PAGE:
For someone who is confident that there is a private-enterprise-driven, government-hands-off solution to every condition that challenges a community, it's hard to see a role for publicly-funded outreach programs. But, once that person understands that free markets and private businesses alone can fail to lead to ideal outcomes, she can see that there is room for the public sector to act to improve those outcomes. Outreach programs in general, and Extension programs in particular, are one way the public sector can take action. (Recall that the "Public Value of Public Programs" workshop makes the same kind of case for outreach education that is sponsored by local governments and non-profits.)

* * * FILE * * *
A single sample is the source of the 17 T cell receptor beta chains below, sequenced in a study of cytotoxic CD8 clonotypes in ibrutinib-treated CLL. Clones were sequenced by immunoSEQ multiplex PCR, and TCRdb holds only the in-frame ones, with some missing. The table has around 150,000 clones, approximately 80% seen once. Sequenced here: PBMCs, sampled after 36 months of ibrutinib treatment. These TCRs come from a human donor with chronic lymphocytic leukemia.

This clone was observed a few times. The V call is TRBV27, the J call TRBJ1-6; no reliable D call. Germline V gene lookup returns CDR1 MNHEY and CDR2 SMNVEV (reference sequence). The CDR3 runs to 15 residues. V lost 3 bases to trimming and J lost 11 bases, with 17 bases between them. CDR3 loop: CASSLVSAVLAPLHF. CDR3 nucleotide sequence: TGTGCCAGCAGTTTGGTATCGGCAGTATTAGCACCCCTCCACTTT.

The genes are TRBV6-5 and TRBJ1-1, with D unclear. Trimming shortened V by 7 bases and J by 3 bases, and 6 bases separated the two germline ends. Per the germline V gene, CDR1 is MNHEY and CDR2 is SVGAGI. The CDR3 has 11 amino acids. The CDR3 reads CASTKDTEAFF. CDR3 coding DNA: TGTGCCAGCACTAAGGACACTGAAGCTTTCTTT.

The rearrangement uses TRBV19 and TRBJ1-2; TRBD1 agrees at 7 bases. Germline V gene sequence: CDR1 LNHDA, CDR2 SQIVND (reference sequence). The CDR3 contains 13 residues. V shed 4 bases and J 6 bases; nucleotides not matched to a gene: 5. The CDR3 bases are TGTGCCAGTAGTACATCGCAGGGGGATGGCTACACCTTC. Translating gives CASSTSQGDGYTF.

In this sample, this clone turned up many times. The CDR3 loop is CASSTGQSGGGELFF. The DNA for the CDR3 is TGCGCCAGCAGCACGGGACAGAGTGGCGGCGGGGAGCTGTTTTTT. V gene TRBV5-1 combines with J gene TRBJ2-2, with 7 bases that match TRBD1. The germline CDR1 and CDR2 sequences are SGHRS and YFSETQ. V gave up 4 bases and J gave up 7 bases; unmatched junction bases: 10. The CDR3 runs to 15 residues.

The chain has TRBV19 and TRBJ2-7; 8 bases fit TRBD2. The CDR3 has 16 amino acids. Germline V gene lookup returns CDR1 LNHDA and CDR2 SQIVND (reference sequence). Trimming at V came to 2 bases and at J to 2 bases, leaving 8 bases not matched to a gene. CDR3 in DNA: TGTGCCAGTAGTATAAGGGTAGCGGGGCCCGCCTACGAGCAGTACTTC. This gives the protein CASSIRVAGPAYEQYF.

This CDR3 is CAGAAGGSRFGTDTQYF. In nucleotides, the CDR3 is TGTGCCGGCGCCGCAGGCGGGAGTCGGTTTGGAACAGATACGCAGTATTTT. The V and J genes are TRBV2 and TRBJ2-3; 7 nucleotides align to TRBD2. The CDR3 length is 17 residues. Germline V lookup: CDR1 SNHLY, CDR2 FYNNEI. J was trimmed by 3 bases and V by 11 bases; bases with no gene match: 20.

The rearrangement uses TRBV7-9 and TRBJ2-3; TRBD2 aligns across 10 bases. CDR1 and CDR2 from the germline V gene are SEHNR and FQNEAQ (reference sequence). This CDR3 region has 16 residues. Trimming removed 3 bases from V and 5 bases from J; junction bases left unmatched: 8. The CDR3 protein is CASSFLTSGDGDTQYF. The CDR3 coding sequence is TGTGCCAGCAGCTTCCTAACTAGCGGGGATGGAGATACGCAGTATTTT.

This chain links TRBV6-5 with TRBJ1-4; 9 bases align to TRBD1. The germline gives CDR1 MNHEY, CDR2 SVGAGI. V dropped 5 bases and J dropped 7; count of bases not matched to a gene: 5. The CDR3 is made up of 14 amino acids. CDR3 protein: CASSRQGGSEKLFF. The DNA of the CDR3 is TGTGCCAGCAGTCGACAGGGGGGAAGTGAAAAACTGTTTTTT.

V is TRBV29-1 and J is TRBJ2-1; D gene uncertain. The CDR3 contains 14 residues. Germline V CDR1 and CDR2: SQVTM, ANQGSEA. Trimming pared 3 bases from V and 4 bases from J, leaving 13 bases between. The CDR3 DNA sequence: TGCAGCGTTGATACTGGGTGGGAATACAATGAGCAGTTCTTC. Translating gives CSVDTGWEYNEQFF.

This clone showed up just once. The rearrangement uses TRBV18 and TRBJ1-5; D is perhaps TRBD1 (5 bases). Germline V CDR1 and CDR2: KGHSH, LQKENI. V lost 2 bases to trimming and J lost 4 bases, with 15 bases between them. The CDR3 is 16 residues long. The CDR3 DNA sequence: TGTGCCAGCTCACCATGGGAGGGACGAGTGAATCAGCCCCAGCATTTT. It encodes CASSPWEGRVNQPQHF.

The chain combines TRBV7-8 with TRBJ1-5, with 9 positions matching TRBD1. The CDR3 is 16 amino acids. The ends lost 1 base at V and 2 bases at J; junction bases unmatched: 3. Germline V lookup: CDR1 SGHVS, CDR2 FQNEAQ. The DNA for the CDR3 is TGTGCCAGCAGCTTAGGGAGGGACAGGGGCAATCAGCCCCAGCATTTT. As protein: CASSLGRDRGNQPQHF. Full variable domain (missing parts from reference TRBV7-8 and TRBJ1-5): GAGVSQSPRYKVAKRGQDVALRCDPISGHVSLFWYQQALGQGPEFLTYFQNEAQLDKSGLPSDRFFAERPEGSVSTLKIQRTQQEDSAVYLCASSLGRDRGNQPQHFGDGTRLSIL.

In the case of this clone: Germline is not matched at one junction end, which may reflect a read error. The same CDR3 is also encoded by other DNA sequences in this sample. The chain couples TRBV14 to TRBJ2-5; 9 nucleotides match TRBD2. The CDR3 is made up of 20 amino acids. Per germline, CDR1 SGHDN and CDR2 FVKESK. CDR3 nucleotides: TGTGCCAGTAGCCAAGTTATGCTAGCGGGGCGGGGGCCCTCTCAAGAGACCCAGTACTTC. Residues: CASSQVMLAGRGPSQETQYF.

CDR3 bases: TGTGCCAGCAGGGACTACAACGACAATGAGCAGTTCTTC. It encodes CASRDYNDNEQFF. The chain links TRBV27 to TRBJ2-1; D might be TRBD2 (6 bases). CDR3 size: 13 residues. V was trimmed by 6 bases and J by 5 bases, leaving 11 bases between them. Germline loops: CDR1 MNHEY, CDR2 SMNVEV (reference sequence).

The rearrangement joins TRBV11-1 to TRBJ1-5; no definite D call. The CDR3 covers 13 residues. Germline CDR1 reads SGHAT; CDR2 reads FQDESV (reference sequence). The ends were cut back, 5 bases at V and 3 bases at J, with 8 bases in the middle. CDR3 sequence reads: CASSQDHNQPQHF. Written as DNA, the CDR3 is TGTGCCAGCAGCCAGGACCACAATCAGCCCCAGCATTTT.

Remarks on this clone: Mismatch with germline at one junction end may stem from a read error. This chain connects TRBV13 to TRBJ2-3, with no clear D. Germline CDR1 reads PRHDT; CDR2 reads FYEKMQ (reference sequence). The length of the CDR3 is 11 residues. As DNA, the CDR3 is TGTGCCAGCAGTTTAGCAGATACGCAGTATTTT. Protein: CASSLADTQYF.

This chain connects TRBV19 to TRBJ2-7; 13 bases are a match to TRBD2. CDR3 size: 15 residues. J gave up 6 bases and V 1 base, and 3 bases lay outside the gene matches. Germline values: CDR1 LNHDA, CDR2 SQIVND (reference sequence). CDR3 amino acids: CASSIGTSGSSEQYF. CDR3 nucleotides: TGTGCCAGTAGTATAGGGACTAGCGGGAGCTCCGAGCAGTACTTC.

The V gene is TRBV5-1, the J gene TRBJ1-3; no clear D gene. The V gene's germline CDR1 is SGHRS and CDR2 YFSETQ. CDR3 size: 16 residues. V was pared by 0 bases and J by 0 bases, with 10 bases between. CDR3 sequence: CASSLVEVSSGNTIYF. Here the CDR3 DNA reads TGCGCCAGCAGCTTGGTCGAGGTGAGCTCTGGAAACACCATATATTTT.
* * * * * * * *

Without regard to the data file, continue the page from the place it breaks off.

I presented this argument, and the above slide, last week when I guest lectured in the "Transforming Public Policy" (PA 8001) course in the Hubert H. Humphrey Institute of Public Affairs, here at the University of Minnesota. A student challenged me by saying that she didn't see the point of my illustrating the limitations of the free market argument because she didn't believe it in the first place. She started from the perspective that the public sector has a role in addressing market failure, and so didn't need to make the transformation I was advancing.